Unraveling Runner’s Guts
By Alan McCubbin
Image © / Dollar Photo Club
Runner’s guts; a potentially embarrassing and completely disarming problem most runners will face at some point. Have you? Well, if you’ve ever been trotting along and felt the unforeseen and dramatically urgent need to find a toilet, you can probably claim an attack of runner’s guts. A while back the issue was raised on Facebook by Rachel M and I figured it was the perfect topic for bugging a highly respected sports dietician, Alan McCubbin.
Alan is the President of Sports Dietitians Australia, an Accredited Practicing Dietitian and an SDA Advanced Sports Dietitian with ten years of experience in the industry. He is also the founder of Next Level Nutrition where he provides expert advice and support for athletes of all levels. Read what Alan has to say about the ‘trail trots’:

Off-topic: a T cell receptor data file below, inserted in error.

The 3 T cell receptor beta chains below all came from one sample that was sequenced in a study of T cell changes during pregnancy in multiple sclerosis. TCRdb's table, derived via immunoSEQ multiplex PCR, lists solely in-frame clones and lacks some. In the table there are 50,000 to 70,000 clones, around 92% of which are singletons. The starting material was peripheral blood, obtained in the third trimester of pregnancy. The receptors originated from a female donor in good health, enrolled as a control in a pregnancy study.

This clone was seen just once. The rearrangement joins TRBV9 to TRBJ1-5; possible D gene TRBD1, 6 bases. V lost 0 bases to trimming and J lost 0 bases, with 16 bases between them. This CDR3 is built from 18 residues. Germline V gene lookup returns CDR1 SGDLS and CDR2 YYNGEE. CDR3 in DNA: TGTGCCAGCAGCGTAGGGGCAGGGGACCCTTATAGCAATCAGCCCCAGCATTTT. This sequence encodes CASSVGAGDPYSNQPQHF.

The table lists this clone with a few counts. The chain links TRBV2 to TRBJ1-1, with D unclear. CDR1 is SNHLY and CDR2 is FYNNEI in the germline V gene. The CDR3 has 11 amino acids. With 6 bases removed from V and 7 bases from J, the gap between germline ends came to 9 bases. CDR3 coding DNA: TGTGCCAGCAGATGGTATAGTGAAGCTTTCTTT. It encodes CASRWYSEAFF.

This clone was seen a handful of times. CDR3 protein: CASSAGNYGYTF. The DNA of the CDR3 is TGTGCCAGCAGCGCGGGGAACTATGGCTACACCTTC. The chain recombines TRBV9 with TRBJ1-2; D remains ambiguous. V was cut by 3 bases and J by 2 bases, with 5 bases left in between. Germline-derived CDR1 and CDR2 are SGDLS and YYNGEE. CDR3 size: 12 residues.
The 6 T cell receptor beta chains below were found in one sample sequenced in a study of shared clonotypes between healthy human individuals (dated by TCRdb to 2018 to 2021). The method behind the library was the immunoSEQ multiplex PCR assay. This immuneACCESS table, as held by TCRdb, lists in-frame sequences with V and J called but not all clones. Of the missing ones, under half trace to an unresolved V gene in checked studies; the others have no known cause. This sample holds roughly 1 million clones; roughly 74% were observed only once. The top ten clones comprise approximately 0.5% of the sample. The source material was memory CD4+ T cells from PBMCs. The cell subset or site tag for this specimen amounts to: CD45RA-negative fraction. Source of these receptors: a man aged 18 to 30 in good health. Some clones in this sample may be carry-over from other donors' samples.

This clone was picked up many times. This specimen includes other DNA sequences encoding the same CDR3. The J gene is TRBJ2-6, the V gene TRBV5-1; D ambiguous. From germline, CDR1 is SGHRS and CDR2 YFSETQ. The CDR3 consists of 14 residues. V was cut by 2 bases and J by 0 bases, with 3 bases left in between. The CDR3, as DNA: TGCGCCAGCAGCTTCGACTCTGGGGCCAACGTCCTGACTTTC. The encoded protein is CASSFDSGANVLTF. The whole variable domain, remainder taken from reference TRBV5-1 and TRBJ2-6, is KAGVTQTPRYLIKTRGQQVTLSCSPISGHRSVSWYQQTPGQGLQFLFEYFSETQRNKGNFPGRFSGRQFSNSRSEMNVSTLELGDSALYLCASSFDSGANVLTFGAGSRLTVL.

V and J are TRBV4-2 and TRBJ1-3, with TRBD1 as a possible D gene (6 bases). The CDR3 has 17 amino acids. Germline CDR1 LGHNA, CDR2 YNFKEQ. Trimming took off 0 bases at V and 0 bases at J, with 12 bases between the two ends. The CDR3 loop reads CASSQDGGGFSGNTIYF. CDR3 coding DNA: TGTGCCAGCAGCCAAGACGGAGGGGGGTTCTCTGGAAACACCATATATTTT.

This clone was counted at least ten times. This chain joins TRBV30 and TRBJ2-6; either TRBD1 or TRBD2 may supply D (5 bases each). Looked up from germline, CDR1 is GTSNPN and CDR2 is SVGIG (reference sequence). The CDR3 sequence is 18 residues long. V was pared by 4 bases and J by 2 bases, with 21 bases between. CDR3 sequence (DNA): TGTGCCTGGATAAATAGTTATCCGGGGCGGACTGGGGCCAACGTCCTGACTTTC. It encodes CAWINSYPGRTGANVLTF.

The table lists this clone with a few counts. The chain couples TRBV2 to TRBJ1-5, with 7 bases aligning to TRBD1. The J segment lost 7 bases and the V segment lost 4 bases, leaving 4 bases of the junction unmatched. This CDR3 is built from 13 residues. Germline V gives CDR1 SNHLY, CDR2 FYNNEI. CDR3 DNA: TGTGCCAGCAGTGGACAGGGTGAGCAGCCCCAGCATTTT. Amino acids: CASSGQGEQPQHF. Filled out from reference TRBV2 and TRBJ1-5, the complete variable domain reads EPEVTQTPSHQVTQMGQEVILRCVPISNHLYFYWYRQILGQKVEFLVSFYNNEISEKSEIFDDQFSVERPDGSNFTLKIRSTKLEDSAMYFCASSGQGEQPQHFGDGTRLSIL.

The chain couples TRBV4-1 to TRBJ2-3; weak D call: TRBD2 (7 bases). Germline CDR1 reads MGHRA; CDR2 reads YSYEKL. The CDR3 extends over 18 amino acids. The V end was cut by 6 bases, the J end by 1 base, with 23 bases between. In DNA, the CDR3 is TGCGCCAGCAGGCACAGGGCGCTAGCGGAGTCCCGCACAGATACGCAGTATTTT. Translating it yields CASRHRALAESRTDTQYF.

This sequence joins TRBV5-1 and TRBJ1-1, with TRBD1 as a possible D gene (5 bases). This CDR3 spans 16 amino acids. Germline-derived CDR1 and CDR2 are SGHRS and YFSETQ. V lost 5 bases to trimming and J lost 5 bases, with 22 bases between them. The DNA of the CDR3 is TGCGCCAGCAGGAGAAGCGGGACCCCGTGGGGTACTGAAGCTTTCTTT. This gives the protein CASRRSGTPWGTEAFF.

This sounds like a very simple question to answer, but in fact it’s incredibly difficult. Our gastrointestinal tract is a complex beast, and there’s lots of different reasons that runners can experience problems, many of which we don’t really understand or have good answers for yet. The main reason for this is that gut issues in runners are difficult to study, because they’re often unpredictable in their nature. So a lot of the research done to date is what we call observational – where runners have been observed in events to see what happens, and trying to pick out any underlying themes as to why the problems might be occurring.